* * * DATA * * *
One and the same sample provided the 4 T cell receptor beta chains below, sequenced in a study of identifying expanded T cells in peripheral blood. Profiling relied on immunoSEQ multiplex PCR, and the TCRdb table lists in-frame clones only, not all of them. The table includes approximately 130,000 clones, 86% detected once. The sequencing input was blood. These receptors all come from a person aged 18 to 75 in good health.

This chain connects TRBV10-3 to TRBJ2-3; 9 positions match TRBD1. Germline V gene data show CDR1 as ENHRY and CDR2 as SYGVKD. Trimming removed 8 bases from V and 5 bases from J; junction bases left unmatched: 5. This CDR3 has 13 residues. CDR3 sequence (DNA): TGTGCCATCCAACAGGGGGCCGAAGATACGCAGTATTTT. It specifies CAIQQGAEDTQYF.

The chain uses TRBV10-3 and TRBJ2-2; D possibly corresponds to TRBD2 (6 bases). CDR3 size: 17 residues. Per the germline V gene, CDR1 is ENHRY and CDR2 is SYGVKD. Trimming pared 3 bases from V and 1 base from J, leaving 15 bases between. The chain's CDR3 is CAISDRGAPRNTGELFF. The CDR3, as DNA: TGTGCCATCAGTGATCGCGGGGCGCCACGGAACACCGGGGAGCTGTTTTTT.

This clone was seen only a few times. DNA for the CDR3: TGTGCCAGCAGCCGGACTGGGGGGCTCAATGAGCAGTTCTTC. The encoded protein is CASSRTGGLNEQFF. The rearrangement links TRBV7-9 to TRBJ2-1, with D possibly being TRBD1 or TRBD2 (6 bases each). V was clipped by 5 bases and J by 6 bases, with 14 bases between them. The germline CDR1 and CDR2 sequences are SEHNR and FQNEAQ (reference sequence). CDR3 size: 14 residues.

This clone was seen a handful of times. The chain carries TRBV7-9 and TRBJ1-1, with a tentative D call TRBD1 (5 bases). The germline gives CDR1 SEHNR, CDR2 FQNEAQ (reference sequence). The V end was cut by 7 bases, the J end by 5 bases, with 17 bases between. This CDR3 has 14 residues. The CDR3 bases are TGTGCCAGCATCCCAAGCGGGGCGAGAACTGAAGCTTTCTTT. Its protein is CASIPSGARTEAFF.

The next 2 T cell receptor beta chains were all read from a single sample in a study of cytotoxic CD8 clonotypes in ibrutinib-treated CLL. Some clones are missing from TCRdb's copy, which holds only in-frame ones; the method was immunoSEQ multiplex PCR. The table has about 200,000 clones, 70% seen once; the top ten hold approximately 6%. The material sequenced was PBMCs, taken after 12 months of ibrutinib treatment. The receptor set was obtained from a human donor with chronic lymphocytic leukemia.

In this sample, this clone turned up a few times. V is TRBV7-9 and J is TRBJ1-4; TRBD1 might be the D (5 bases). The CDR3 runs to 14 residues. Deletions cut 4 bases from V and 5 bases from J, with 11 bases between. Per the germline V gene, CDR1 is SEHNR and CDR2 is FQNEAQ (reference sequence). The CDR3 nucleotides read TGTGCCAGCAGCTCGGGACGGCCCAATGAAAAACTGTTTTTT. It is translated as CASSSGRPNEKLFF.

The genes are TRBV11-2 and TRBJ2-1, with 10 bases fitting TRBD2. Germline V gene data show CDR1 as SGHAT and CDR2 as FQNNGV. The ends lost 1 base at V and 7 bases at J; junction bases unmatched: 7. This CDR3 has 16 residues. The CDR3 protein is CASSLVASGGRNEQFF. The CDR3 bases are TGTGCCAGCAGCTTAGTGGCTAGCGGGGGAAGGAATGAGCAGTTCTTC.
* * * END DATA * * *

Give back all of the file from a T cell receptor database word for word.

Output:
One and the same sample provided the 4 T cell receptor beta chains below, sequenced in a study of identifying expanded T cells in peripheral blood. Profiling relied on immunoSEQ multiplex PCR, and the TCRdb table lists in-frame clones only, not all of them. The table includes approximately 130,000 clones, 86% detected once. The sequencing input was blood. These receptors all come from a person aged 18 to 75 in good health.

This chain connects TRBV10-3 to TRBJ2-3; 9 positions match TRBD1. Germline V gene data show CDR1 as ENHRY and CDR2 as SYGVKD. Trimming removed 8 bases from V and 5 bases from J; junction bases left unmatched: 5. This CDR3 has 13 residues. CDR3 sequence (DNA): TGTGCCATCCAACAGGGGGCCGAAGATACGCAGTATTTT. It specifies CAIQQGAEDTQYF.

The chain uses TRBV10-3 and TRBJ2-2; D possibly corresponds to TRBD2 (6 bases). CDR3 size: 17 residues. Per the germline V gene, CDR1 is ENHRY and CDR2 is SYGVKD. Trimming pared 3 bases from V and 1 base from J, leaving 15 bases between. The chain's CDR3 is CAISDRGAPRNTGELFF. The CDR3, as DNA: TGTGCCATCAGTGATCGCGGGGCGCCACGGAACACCGGGGAGCTGTTTTTT.

This clone was seen only a few times. DNA for the CDR3: TGTGCCAGCAGCCGGACTGGGGGGCTCAATGAGCAGTTCTTC. The encoded protein is CASSRTGGLNEQFF. The rearrangement links TRBV7-9 to TRBJ2-1, with D possibly being TRBD1 or TRBD2 (6 bases each). V was clipped by 5 bases and J by 6 bases, with 14 bases between them. The germline CDR1 and CDR2 sequences are SEHNR and FQNEAQ (reference sequence). CDR3 size: 14 residues.

This clone was seen a handful of times. The chain carries TRBV7-9 and TRBJ1-1, with a tentative D call TRBD1 (5 bases). The germline gives CDR1 SEHNR, CDR2 FQNEAQ (reference sequence). The V end was cut by 7 bases, the J end by 5 bases, with 17 bases between. This CDR3 has 14 residues. The CDR3 bases are TGTGCCAGCATCCCAAGCGGGGCGAGAACTGAAGCTTTCTTT. Its protein is CASIPSGARTEAFF.

The next 2 T cell receptor beta chains were all read from a single sample in a study of cytotoxic CD8 clonotypes in ibrutinib-treated CLL. Some clones are missing from TCRdb's copy, which holds only in-frame ones; the method was immunoSEQ multiplex PCR. The table has about 200,000 clones, 70% seen once; the top ten hold approximately 6%. The material sequenced was PBMCs, taken after 12 months of ibrutinib treatment. The receptor set was obtained from a human donor with chronic lymphocytic leukemia.

In this sample, this clone turned up a few times. V is TRBV7-9 and J is TRBJ1-4; TRBD1 might be the D (5 bases). The CDR3 runs to 14 residues. Deletions cut 4 bases from V and 5 bases from J, with 11 bases between. Per the germline V gene, CDR1 is SEHNR and CDR2 is FQNEAQ (reference sequence). The CDR3 nucleotides read TGTGCCAGCAGCTCGGGACGGCCCAATGAAAAACTGTTTTTT. It is translated as CASSSGRPNEKLFF.

The genes are TRBV11-2 and TRBJ2-1, with 10 bases fitting TRBD2. Germline V gene data show CDR1 as SGHAT and CDR2 as FQNNGV. The ends lost 1 base at V and 7 bases at J; junction bases unmatched: 7. This CDR3 has 16 residues. The CDR3 protein is CASSLVASGGRNEQFF. The CDR3 bases are TGTGCCAGCAGCTTAGTGGCTAGCGGGGGAAGGAATGAGCAGTTCTTC.